Archive | singularity

Municipal Investment Strategies for the Technological Singularity

The Technological Singularity

An Open Letter to Town Council

Dear Councillors:

Your town may have an emergency plan, a development plan, a health plan — it may even have a plan for how to fix the potholes (though I doubt it).

But does it have a plan for how to respond to the technological singularity? Is it preparing for all the new economic opportunities? I suspect not.

Now, some have complained that that technological singularity is the “rapture for nerds”, but this couldn’t be farther from the truth. It is the municipal investment opportunity of the ages! Forward-thinking municipal governments can start preparing now, and be ready to reap the rewards of the point in human history when human intelligence is not only exceeded by machine intelligence, but when human intelligence is merged with (or eradicated by) machine intelligence.

You’re thinking: “well, sure I’d love to help get ready for this, but realistically, how do we plan? We don’t even know if regular flesh-and-blood humans will be around to experience the singularity.”

Of course we will!

Ray Kurzweil believes that we’ll be able to model the human brain by 2029, and create algorithms based on those models to allow computers to gain human-like intelligence. But is anyone working on a way for computers to go to bars and get drunk and hook up with other drunken computers so that they can “make a mistake” and then squirt out new computers? I doubt it.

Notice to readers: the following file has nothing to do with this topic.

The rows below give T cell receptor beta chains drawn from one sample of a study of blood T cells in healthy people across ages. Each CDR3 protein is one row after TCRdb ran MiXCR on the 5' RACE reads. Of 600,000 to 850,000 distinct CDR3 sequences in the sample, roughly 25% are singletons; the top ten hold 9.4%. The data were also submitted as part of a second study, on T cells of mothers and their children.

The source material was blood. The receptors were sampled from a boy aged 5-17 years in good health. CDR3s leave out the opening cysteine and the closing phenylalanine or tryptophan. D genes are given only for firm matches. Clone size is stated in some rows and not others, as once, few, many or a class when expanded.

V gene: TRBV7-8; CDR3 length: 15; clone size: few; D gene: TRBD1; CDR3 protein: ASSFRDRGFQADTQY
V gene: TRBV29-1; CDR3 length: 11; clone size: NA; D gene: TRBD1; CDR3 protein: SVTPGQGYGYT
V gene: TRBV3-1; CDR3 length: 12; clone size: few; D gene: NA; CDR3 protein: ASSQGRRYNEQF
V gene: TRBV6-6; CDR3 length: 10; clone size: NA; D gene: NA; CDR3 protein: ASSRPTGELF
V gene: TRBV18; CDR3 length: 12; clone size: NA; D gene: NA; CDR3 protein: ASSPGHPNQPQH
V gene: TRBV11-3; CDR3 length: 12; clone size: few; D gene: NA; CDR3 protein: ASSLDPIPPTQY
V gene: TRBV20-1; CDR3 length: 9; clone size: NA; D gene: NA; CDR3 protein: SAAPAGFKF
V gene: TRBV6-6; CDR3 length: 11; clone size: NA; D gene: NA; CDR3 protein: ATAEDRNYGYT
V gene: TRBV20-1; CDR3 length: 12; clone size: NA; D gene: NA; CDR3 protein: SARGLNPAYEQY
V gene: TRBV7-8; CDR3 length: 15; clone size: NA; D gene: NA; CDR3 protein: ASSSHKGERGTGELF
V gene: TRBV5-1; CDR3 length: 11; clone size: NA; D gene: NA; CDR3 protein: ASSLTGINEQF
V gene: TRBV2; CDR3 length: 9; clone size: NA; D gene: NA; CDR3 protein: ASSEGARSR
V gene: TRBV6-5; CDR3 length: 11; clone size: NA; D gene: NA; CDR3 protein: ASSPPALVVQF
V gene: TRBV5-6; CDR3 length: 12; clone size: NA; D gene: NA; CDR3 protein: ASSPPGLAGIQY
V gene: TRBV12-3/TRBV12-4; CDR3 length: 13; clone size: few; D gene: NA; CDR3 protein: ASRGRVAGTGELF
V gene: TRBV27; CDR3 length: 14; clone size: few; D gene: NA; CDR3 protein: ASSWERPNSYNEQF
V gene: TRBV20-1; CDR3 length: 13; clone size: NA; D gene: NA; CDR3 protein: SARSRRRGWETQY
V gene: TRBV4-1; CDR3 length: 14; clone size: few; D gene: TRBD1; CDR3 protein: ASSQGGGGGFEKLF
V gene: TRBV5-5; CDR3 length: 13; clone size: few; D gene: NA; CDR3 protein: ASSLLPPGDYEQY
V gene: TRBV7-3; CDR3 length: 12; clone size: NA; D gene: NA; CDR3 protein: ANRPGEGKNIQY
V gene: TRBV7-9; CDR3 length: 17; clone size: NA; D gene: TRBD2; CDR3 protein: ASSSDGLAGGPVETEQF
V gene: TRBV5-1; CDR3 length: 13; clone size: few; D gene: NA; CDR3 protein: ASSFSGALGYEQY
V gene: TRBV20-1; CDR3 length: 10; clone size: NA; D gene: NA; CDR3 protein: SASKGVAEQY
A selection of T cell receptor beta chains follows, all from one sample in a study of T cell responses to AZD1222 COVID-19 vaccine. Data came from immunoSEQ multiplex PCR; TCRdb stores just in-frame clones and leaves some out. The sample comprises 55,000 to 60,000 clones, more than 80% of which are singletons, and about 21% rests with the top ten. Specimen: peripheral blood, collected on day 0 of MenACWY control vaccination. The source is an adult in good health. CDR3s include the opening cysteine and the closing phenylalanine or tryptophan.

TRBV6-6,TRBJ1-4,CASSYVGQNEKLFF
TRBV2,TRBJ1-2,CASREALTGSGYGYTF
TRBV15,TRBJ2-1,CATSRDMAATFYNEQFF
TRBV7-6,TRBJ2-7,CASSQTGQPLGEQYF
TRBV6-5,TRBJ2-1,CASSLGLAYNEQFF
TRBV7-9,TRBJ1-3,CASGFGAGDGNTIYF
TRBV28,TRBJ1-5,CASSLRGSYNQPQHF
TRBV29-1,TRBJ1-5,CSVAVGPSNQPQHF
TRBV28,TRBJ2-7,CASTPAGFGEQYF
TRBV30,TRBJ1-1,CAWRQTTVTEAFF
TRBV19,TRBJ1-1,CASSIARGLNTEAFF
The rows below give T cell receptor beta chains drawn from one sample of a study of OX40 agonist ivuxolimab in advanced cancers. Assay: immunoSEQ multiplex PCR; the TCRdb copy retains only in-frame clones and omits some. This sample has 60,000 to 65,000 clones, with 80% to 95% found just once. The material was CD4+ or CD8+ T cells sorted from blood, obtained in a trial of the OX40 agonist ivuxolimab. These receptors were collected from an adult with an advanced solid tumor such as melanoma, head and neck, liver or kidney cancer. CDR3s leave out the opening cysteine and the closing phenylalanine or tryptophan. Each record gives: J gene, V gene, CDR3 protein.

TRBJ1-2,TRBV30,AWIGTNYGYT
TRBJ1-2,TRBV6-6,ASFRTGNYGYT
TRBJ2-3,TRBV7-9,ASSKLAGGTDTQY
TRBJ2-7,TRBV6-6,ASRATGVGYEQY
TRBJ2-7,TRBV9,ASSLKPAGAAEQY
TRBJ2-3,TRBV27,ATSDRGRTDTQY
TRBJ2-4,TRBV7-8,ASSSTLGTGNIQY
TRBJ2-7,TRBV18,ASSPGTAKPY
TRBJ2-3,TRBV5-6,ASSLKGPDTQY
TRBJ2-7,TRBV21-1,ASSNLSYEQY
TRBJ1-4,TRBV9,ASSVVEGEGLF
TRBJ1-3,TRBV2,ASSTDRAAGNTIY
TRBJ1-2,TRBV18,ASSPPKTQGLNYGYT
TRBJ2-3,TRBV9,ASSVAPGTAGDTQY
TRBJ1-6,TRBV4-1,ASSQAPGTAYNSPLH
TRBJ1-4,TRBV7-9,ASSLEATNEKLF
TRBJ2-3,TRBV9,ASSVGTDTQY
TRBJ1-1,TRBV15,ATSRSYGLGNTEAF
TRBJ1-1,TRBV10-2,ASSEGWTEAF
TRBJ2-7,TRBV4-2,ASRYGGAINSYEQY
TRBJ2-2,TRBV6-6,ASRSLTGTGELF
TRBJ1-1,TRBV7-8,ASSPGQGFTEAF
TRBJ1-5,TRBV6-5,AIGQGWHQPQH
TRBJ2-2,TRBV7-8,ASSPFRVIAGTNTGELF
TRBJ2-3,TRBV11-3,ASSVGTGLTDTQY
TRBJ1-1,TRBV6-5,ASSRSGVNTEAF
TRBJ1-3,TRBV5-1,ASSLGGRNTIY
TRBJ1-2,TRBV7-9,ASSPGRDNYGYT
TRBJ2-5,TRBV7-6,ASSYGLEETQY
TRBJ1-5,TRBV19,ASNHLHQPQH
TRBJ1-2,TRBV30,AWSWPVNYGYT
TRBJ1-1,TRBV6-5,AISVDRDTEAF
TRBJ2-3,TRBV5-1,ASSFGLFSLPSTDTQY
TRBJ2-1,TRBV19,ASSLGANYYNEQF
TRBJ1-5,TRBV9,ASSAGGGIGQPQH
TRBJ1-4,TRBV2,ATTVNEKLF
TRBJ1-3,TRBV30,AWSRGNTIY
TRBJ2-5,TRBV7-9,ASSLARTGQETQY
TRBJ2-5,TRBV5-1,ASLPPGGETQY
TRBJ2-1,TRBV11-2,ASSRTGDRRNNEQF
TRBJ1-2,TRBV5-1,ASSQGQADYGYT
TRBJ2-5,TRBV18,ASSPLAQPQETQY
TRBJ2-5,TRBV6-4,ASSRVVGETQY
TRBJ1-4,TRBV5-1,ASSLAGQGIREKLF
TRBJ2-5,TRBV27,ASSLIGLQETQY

So there you go: invest in light manufacturing. There will definitely be a need for humans to help create our new overlords.

But there’s so many other possibilities! What if the technological singularity is based more on nanotechnology than it is on the gross, large-scale electronics of our current era? Here too, prescient town councils can make good investments for the future. It will certainly be easier for the new machine overlords to replicate themselves in mass quantities if our human immune systems do not fight them at every stage. This leads to so many possible avenues of fruitful research: immune-suppressing drugs, radiation, surgery, bio-engineering, even psychology might (finally) prove itself useful by producing a technique by which humans could allow supra-intelligent nanomachines to use their bodies to reproduce.

We’re only scratching the surface here, obviously.

Many municipalities invest much of their resources in policing and this is an area where they will find huge savings, but only if there is a good interface between humans and our new machine overlords. Apart from the aforementioned research opportunities, municipal governments should begin looking at some kind of cybertronic peace officer corps now, to acclimatize citizens early — after all, an easily controlled citizenry is a productive citizenry! This could be as simple as implanting some kind of control chip in police headgear (hats, caps, flak helmets) to something more radical, such as embedding a semi-live police officers in a mechanical exoskeleton armed with rapid-fire pistols and a loudspeaker-augmented voice.